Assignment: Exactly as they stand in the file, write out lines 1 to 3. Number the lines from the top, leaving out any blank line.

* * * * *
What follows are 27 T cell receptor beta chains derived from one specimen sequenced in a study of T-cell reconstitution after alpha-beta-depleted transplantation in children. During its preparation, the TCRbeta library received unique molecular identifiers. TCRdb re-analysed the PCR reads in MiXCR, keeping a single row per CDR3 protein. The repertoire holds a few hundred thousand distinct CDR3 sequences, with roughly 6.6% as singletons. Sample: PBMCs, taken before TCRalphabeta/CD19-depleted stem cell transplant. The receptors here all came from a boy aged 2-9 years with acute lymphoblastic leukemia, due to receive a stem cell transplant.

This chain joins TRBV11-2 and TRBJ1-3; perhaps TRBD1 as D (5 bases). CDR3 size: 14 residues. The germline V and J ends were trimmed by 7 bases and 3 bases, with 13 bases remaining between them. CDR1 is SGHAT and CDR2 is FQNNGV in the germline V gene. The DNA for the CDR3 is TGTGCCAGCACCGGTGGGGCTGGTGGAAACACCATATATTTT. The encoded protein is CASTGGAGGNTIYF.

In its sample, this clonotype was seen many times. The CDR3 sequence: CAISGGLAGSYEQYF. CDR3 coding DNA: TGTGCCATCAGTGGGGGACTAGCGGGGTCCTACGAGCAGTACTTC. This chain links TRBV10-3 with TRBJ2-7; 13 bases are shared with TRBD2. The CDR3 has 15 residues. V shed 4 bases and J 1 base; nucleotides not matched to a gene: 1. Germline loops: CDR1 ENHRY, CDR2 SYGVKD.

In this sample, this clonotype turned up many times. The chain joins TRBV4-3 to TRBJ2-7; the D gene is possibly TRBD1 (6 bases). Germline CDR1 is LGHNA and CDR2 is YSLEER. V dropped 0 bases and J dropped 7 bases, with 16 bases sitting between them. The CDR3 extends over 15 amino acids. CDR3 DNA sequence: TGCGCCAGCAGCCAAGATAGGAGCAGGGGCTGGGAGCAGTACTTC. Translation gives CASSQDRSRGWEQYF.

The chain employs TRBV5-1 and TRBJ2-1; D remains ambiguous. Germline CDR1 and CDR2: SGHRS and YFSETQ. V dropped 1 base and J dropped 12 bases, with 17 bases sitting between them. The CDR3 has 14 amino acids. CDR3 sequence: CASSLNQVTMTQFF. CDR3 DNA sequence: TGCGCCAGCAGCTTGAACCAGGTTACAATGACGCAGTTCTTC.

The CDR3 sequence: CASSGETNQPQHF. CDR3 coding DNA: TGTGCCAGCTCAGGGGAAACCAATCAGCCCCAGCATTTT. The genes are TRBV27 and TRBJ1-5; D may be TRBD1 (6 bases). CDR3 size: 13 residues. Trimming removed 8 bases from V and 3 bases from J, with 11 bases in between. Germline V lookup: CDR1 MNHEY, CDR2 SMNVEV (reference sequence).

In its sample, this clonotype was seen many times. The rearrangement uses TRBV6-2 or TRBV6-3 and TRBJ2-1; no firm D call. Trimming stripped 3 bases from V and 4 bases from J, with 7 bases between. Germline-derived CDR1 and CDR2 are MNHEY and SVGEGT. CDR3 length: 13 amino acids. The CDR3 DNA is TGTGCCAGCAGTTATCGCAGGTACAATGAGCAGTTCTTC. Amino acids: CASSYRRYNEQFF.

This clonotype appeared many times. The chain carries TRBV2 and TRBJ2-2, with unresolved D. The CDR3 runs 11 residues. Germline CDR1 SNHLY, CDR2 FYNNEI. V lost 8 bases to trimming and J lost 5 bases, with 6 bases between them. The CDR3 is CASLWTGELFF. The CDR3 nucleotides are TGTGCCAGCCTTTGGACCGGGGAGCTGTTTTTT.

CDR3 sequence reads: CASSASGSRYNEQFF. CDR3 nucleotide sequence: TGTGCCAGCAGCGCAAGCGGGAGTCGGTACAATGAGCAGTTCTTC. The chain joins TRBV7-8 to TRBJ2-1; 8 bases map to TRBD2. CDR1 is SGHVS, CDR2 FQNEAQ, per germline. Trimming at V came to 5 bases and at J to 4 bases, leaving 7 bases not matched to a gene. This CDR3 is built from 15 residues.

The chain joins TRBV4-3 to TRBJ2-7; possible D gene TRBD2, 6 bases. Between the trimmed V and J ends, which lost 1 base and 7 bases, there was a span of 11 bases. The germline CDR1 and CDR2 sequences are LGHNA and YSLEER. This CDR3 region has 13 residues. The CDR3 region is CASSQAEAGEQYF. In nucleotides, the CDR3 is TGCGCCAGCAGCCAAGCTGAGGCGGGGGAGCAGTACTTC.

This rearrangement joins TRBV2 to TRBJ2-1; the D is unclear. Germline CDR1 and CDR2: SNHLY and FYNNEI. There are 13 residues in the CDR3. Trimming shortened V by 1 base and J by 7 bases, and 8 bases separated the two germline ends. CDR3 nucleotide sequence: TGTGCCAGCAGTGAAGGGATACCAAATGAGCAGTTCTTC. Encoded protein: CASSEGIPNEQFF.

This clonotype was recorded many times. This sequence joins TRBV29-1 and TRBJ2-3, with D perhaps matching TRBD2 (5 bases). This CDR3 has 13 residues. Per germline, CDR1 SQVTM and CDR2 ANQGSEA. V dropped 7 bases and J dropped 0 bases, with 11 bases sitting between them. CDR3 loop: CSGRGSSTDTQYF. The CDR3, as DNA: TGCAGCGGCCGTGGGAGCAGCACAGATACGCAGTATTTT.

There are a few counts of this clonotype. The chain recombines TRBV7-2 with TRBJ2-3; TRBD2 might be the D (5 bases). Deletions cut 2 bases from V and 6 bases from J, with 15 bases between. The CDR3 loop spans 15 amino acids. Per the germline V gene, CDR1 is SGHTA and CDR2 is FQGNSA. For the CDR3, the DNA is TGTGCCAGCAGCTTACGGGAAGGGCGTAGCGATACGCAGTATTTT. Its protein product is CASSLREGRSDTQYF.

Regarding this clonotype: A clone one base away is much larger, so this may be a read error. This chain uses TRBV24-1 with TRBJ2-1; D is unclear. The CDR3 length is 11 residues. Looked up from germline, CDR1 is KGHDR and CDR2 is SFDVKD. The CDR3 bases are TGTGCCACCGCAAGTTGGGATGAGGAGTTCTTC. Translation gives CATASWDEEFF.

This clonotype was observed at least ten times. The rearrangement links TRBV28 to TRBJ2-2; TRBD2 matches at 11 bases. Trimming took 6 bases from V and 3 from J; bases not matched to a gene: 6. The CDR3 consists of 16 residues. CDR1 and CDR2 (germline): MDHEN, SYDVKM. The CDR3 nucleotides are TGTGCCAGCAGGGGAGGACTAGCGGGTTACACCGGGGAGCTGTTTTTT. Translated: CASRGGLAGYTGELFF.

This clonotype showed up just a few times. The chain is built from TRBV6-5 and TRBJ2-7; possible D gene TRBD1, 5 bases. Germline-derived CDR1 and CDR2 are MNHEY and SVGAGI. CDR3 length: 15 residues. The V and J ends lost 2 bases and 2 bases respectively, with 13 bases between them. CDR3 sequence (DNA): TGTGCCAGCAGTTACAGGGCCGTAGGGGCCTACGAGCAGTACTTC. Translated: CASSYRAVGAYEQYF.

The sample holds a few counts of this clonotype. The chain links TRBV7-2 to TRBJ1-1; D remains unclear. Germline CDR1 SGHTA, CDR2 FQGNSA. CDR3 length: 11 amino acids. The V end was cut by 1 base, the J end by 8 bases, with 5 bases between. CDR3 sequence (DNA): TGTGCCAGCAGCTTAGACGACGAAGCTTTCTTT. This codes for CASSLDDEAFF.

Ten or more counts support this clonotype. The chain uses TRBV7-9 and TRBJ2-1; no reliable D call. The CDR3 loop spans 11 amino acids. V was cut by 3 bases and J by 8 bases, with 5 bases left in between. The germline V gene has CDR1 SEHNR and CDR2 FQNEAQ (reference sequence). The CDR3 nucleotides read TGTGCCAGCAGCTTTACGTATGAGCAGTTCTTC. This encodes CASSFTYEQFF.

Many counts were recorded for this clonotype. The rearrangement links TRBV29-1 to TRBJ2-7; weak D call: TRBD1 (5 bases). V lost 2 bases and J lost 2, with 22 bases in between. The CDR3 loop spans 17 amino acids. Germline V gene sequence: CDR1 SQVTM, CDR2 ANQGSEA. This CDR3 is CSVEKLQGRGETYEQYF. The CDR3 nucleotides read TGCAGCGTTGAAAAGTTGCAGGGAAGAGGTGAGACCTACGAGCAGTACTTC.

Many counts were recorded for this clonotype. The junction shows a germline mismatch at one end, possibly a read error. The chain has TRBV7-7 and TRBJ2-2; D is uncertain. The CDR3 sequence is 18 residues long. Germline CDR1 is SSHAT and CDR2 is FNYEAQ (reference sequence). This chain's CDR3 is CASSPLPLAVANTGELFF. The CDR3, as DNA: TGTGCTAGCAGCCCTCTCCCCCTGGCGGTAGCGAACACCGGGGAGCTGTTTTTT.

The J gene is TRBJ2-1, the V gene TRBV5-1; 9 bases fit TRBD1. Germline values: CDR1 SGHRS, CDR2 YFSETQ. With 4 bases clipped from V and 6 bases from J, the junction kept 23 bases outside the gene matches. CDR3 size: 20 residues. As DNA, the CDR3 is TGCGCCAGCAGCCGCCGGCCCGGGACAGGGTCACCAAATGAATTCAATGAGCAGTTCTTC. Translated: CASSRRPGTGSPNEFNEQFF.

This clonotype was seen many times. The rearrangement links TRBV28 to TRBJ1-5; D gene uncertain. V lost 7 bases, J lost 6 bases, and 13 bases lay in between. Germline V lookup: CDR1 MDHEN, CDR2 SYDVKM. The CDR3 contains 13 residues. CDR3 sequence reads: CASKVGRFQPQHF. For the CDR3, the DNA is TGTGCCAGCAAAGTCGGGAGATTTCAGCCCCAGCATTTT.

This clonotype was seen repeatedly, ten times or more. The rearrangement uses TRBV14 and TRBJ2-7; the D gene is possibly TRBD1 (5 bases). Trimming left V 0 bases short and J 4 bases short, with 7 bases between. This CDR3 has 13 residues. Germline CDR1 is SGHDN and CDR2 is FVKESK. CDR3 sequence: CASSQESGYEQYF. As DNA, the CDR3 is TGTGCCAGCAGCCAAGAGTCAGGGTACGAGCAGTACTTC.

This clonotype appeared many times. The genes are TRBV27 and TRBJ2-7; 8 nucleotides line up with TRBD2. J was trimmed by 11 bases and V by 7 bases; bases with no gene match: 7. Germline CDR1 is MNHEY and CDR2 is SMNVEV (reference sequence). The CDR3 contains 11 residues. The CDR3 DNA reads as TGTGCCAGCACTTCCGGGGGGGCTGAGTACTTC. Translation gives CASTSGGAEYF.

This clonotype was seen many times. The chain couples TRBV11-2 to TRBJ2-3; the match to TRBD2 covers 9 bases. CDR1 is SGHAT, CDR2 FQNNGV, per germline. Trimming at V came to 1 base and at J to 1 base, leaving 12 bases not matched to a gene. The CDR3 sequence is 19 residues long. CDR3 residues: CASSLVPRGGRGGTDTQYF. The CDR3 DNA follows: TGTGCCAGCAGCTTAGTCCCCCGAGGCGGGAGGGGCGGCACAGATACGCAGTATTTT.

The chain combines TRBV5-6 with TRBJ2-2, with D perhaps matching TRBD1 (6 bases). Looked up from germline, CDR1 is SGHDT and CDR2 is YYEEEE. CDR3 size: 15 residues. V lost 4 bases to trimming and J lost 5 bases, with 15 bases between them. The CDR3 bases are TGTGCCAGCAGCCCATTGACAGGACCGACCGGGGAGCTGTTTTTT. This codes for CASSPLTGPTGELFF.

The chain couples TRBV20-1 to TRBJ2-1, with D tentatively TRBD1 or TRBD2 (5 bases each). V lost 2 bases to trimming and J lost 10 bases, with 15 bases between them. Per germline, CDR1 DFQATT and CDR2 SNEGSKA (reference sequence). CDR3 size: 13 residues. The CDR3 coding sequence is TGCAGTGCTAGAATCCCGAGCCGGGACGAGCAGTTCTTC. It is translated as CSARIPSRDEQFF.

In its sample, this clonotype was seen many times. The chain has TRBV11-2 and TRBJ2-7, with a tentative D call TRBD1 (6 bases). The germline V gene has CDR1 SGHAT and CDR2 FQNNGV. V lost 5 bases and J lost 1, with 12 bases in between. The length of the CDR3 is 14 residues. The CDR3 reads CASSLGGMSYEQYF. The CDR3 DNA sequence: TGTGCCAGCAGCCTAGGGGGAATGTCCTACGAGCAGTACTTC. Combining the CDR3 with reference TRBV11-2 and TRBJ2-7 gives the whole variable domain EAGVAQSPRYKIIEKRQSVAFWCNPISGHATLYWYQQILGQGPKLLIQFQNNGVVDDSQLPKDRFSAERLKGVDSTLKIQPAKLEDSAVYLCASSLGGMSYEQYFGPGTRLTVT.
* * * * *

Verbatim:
What follows are 27 T cell receptor beta chains derived from one specimen sequenced in a study of T-cell reconstitution after alpha-beta-depleted transplantation in children. During its preparation, the TCRbeta library received unique molecular identifiers. TCRdb re-analysed the PCR reads in MiXCR, keeping a single row per CDR3 protein. The repertoire holds a few hundred thousand distinct CDR3 sequences, with roughly 6.6% as singletons. Sample: PBMCs, taken before TCRalphabeta/CD19-depleted stem cell transplant. The receptors here all came from a boy aged 2-9 years with acute lymphoblastic leukemia, due to receive a stem cell transplant.

This chain joins TRBV11-2 and TRBJ1-3; perhaps TRBD1 as D (5 bases). CDR3 size: 14 residues. The germline V and J ends were trimmed by 7 bases and 3 bases, with 13 bases remaining between them. CDR1 is SGHAT and CDR2 is FQNNGV in the germline V gene. The DNA for the CDR3 is TGTGCCAGCACCGGTGGGGCTGGTGGAAACACCATATATTTT. The encoded protein is CASTGGAGGNTIYF.

In its sample, this clonotype was seen many times. The CDR3 sequence: CAISGGLAGSYEQYF. CDR3 coding DNA: TGTGCCATCAGTGGGGGACTAGCGGGGTCCTACGAGCAGTACTTC. This chain links TRBV10-3 with TRBJ2-7; 13 bases are shared with TRBD2. The CDR3 has 15 residues. V shed 4 bases and J 1 base; nucleotides not matched to a gene: 1. Germline loops: CDR1 ENHRY, CDR2 SYGVKD.